DAN WRIGHT HED
W. Dan Wright would like to see the United Mitochondrial Disease Foundation out of business.
“I would like to see a world where we have a cure for mitochondrial disease, where nobody needs support, and one where we all go about worrying about something else,” he said.
Dan, former CEO of Wright Brand Foods, served on UMDF’s Board of Trustees for 12 years in many capacities, including chairman, and currently serves on UMDF’s Honorary Board of Trustees. He is a self-taught student of mitochondrial medicine and a philanthropist who is keenly interested in funding research leading to treatments and potential cures for mitochondrial disease. He also believes that UMDF will be at the forefront of those discoveries, which is why he continues to be a major donor to the organization. Dan and his wife, Pat, became involved with UMDF because they believe the research they fund may help patients now and in the future.
Dan and Pat’s journey began nearly 37 years ago. Their daughter, Kelsey, was three years old and began having symptoms of mitochondrial disease. At the time, they did not know what was causing these symptoms with their daughter. It would be a ten year long diagnostic journey before they would learn about the mitochondrial DNA mutation that impacted Kelsey. After the diagnosis, they sought out medical experts and anybody they could speak with about Kelsey’s condition. Getting answers to questions was next to impossible.
“We did not know what mitochondrial disease was. I’m a business guy and didn’t really have a science background. We needed a place where we could talk with other families,” Dan recalled. That is when they found the UMDF. “I can’t stress how important that was,” he said.
For Kelsey, who was 13 at the time of diagnoses, involvement with the UMDF proved to be somewhat therapeutic. She was so excited to be able to help raise money for mitochondrial disease research. Despite having a devastating form of mitochondrial disease, Kelsey graduated from Midwestern State University Summa Cum Laude with a Bachelor’s Degree in Business Administration.
Kelsey loved to raise awareness for mitochondria disease and sent out countless UMDF ‘Energy Bands’ in an effort to do so. When she wasn’t rooting for her beloved Atlanta Braves, she enjoyed being with her family, skiing and swimming.
Kelsey lost her battle with mitochondrial disease in April 2015. She was 34.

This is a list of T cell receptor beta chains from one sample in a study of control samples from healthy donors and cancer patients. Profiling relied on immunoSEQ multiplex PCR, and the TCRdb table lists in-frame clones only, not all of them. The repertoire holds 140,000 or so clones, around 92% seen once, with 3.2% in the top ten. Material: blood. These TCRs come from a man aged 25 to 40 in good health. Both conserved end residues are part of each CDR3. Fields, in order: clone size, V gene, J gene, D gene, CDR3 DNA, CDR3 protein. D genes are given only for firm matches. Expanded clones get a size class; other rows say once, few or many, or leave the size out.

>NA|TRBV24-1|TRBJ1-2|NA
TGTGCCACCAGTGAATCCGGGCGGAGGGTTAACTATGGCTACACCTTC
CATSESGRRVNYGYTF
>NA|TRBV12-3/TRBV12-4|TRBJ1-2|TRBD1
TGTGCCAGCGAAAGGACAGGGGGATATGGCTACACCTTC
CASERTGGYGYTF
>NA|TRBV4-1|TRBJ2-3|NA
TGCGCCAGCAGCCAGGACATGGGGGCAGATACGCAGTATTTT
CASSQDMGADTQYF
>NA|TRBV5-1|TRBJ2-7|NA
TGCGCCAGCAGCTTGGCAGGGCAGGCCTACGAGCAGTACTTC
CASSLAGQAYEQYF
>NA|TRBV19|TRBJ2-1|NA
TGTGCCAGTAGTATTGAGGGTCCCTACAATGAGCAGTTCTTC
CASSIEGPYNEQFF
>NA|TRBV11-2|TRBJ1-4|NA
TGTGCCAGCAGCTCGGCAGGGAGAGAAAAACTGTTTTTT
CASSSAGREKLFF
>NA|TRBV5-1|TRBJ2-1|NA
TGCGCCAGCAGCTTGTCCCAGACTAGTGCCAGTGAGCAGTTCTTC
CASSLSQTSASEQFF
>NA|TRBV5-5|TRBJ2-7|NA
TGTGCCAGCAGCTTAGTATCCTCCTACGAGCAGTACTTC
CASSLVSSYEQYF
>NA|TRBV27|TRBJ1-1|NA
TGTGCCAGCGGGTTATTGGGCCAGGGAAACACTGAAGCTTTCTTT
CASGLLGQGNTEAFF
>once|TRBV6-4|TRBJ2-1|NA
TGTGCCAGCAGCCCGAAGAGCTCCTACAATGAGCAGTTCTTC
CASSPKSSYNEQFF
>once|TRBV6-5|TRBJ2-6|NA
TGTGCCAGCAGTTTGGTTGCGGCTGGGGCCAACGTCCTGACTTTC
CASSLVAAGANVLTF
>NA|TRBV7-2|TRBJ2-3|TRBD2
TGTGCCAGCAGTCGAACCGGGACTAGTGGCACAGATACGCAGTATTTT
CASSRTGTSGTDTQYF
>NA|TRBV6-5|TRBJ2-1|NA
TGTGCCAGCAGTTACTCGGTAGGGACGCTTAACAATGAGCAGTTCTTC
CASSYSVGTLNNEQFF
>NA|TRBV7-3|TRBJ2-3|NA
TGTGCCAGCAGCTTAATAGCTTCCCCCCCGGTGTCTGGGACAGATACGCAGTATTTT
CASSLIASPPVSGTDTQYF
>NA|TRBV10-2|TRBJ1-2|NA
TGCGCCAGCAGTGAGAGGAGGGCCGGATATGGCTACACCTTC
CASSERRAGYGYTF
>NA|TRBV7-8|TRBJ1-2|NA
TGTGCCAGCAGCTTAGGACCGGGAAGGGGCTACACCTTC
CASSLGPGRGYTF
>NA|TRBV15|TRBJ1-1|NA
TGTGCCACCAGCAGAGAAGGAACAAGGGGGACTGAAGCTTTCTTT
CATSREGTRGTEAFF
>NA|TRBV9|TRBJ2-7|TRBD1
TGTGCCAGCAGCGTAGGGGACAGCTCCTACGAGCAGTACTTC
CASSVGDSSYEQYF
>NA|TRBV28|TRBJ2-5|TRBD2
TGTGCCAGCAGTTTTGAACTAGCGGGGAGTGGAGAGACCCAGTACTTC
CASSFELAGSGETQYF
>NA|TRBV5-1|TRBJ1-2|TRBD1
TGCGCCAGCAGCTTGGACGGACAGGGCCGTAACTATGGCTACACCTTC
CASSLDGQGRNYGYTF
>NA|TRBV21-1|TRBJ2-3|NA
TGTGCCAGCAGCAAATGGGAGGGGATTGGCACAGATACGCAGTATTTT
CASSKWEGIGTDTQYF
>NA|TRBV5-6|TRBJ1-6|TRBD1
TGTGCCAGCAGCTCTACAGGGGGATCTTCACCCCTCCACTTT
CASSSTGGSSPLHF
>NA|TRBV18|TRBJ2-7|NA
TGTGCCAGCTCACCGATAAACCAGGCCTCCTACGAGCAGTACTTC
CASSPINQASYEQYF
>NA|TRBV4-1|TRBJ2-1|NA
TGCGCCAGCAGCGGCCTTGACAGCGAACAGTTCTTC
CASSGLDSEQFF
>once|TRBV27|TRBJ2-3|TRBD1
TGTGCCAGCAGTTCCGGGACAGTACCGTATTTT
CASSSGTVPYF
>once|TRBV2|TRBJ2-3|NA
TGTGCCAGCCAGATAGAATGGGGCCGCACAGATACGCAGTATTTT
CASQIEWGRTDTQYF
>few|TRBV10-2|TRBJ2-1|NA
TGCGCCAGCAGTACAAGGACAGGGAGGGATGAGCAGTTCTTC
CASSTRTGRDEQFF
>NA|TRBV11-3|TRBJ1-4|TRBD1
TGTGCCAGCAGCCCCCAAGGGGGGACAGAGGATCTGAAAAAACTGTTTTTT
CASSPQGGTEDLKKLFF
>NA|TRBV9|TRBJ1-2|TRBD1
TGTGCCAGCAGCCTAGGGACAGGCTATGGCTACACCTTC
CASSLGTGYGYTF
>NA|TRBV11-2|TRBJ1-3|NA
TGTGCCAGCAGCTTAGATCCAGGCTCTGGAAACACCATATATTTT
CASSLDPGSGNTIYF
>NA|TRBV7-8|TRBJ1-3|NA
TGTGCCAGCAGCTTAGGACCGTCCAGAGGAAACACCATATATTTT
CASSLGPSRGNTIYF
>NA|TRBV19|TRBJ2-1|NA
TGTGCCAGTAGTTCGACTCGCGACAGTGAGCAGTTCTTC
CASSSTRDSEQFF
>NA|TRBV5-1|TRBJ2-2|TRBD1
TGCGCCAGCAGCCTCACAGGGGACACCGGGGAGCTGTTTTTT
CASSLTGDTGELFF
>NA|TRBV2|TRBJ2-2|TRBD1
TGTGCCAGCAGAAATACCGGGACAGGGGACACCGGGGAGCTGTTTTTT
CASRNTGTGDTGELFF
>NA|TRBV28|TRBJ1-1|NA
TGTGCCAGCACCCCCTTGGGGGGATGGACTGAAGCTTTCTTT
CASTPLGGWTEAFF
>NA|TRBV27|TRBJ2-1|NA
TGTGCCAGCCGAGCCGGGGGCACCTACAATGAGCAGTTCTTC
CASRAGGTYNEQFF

“When you have one of your own children pass, it’s a difficult situation that you can’t prepare yourself for,” Dan said. Kelsey’s passion to raise awareness and funding for research is something the Wrights continue to move forward.
“Kelsey wouldn’t want us to stop what we are doing. We want to see help for the future,” Dan stated. “We stand on the shoulders of the people that went before us.”
Over the years, Dan has seen significant advances in the area of mitochondrial medicine. He remembers his first symposium as a gathering of a few clinicians and researchers. Today, he says, the annual gathering attracts hundreds of clinicians and researchers cutting across many different disciplines. Just a decade ago, a diagnosis was obtained through a muscle biopsy. Today, we have gene sequencing and more precise testing. The advances give him hope that therapeutics and cures are not too far off in the future and is why he continues to fund critical research. While research and drug development is costly, Dan believes patients must also participate.
“When these clinical trials come up, it’s imperative that as many people as possible participate in them with the understanding it may not help you, but it will help the next generation,” he added.
Dan wishes for a future that will produce a pill, much like an aspirin, that a patient with mitochondrial disease can take to eliminate symptoms. Until that day comes, his family continues to financially impact research and support through the UMDF. He says it inspires him because every dollar that is raised or given has an impact.
“Every time we see a new family at symposium or at a UMDF event, we know that they are going to have the information and support that we didn’t; and every time I see a new researcher entering the field, I am encouraged. It takes a whole crew rowing the boat to get anywhere,” he added.
Kelsey’s team for the Dallas area Energy for Life Walk was named “Kelsey’s Krew.” Dan said he will continue to be among the rowers, pushing harder if needed, to bring about an end to mitochondrial disease.